Fueled by an unusual mix of outrage and party unanimity, Congress on Friday took swift remedial action to fix a legislative flaw that allowed two US district court judges to rule last week that the Federal Trade Commission’s 'do-not-call' list is unconstitutional.

Even President George W Bush, hitherto silent on the FTC’s initiative, issued a statement condemning unsolicited telemarketing calls as “intrusive” and “annoying”.

Judge Lee R West, sitting in Oklahoma City, ruled on Wednesday the FTC had no legal authority to impose the ‘don’t call’ register on telemarketers. The following day Judge Edward W Nottingham in Denver reached a similar conclusion, opining the move to be unconstitutional [WAMN: 26-Sep-03] .

Responded FTC chairman Timothy Muris: “I do not believe that our Constitution dictates such an illogical result. To the contrary, our Constitution allows consumers to choose not to receive commercial telemarketing calls.”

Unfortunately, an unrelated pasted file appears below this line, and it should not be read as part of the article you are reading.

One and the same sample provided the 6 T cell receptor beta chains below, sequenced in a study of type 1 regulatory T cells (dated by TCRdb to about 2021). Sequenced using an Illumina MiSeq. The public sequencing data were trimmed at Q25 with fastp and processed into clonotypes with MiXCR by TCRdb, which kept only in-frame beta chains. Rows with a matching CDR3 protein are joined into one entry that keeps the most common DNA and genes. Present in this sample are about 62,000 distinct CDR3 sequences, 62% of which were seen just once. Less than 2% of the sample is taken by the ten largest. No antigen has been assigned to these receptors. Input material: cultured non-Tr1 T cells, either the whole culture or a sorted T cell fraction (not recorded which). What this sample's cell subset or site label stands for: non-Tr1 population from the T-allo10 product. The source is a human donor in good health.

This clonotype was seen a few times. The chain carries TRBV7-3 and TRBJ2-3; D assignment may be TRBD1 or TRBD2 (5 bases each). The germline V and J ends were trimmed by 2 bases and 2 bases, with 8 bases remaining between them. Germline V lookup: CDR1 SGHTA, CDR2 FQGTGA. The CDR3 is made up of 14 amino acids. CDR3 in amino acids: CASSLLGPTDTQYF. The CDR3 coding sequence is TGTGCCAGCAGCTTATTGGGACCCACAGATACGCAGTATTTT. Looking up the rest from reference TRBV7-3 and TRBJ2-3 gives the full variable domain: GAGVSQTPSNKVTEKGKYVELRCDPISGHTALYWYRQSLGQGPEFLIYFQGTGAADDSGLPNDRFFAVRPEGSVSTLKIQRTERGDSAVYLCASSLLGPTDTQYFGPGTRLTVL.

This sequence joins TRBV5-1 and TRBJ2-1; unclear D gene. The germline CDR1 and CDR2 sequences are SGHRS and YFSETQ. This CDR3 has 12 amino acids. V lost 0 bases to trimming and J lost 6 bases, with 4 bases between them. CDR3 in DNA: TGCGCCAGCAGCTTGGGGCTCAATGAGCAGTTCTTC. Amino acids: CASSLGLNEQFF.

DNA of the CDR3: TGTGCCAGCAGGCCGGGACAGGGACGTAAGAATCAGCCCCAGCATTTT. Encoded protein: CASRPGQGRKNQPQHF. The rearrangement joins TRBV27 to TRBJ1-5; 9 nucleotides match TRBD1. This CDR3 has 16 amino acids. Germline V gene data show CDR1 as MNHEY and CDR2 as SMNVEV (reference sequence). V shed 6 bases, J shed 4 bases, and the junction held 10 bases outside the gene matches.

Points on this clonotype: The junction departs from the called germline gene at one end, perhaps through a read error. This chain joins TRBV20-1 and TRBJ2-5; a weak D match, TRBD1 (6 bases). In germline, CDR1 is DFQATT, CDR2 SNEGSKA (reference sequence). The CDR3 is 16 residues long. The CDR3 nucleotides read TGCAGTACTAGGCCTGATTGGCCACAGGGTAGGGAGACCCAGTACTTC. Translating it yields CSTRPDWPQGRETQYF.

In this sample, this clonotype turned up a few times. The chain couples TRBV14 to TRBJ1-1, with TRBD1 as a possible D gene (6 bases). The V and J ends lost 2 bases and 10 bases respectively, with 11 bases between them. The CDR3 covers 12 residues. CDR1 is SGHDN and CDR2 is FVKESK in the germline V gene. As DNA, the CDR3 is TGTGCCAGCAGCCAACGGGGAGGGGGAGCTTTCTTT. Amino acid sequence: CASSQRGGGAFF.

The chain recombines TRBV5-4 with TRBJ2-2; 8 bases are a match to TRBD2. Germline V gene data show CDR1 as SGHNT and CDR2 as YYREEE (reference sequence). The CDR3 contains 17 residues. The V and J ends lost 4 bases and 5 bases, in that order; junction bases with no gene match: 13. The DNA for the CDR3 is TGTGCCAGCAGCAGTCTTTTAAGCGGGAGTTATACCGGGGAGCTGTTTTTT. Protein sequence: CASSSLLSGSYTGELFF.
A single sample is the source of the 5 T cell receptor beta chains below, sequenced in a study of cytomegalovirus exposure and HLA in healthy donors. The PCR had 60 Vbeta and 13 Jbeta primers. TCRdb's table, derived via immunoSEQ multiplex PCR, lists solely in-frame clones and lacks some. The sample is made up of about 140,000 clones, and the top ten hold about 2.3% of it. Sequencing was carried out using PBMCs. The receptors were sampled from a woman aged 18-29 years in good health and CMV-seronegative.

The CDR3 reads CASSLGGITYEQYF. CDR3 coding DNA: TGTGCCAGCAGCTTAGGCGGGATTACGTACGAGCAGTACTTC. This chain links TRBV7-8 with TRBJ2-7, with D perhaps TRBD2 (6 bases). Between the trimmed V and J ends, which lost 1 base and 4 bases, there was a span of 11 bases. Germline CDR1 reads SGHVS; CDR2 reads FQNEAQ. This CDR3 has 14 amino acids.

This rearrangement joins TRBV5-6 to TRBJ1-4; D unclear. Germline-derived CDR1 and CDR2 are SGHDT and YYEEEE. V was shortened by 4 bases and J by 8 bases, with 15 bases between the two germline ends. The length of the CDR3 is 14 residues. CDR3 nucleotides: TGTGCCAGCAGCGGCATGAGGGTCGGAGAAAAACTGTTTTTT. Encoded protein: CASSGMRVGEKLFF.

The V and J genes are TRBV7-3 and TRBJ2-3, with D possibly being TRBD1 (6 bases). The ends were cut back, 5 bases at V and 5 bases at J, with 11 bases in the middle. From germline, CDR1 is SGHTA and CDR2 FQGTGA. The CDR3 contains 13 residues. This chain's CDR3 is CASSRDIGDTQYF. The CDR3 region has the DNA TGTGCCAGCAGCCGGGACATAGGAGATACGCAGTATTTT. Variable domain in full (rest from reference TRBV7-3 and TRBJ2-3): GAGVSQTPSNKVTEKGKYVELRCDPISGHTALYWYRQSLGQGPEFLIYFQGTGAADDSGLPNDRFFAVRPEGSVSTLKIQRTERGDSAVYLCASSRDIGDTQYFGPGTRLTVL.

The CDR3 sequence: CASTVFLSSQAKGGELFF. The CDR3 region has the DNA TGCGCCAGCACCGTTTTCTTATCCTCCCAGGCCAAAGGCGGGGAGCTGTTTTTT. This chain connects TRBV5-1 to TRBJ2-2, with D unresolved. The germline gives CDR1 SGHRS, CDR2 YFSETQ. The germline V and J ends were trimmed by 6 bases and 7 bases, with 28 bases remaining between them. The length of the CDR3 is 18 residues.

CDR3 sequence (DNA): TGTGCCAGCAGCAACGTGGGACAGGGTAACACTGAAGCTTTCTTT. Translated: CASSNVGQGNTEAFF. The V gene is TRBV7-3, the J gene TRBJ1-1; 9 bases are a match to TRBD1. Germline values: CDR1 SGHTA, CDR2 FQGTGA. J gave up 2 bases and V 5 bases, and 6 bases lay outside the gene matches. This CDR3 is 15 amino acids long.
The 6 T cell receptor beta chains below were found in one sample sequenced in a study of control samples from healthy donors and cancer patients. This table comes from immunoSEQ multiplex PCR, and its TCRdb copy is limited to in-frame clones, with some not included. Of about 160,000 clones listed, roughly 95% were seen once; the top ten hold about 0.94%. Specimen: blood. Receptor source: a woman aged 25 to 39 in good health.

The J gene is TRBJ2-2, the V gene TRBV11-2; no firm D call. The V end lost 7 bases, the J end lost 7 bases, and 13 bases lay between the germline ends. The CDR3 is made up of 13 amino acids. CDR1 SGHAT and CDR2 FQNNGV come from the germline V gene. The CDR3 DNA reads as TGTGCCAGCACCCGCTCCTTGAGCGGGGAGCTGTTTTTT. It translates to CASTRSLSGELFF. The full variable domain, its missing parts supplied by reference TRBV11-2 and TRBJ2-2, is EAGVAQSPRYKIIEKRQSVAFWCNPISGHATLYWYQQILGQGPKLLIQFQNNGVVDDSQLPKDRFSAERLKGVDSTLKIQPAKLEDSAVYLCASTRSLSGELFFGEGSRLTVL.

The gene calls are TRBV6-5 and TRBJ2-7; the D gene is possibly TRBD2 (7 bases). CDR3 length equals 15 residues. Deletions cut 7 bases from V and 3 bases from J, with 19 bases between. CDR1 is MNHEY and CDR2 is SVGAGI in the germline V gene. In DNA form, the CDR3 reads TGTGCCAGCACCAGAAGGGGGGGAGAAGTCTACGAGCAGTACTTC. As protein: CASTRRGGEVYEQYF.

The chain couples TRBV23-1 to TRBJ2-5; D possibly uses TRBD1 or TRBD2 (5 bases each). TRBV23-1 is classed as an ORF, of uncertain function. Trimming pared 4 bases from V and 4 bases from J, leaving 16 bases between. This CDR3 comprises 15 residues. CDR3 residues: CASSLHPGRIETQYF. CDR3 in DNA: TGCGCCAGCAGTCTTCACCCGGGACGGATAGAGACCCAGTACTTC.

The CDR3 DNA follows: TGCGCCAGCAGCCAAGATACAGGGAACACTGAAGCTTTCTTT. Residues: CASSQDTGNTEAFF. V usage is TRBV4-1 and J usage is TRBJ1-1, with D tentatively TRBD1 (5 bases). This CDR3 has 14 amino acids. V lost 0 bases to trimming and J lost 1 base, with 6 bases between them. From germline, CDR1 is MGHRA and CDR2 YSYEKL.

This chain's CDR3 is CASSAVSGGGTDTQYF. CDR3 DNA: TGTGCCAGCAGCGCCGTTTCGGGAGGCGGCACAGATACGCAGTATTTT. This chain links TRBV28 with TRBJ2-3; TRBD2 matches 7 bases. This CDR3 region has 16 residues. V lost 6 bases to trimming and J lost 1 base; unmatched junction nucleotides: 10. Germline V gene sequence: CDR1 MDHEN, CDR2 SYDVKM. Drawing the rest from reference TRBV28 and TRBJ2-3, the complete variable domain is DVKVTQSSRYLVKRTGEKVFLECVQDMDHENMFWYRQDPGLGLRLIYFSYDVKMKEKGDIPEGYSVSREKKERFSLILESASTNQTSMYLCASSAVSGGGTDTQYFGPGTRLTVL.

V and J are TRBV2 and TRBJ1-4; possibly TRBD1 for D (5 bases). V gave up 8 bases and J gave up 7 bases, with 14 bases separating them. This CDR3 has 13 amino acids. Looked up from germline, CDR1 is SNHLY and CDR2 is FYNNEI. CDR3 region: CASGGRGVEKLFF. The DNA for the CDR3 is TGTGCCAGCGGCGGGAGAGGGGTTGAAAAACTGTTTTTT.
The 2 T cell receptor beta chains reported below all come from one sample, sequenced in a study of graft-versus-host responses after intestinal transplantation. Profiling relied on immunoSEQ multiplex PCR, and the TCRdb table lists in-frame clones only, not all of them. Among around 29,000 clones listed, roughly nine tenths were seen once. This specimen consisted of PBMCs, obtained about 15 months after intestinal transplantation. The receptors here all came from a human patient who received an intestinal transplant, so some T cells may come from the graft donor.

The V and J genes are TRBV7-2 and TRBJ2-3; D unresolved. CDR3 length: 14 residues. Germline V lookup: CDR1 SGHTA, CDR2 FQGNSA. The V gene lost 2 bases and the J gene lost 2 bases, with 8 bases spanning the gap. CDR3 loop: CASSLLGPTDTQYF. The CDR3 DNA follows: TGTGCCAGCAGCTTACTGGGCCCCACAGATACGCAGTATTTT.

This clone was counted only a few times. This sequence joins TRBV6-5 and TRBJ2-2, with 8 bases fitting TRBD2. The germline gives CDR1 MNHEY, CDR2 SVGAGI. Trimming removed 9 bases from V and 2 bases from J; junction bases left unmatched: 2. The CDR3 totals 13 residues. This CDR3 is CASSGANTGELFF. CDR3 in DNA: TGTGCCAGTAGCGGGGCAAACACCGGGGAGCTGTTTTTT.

He was supported by Michael K Powell, his counterpart at the Federal Communications Commission, which has also set up a registry to cover marketers not regulated by the FTC.

Said Powell: “The will of the people, the will of the Congress and of the Administration could not be more clear. Fifty million Americans have, thus far, asked not to be bothered by unwanted calls. This [court] decision wasn't just disappointing to millions of Americans, it was fundamentally flawed. We strongly believe the Do Not Call list withstands constitutional scrutiny.”

On Friday the House and Senate overwhelmingly voted to establish the FTC’s jurisdiction to enforce the register. However, in the light of the Denver decision, it is still not clear if the new rules will take effect, as planned, on October 1.

Data sourced from: AdAge.com; additional content by WARC staff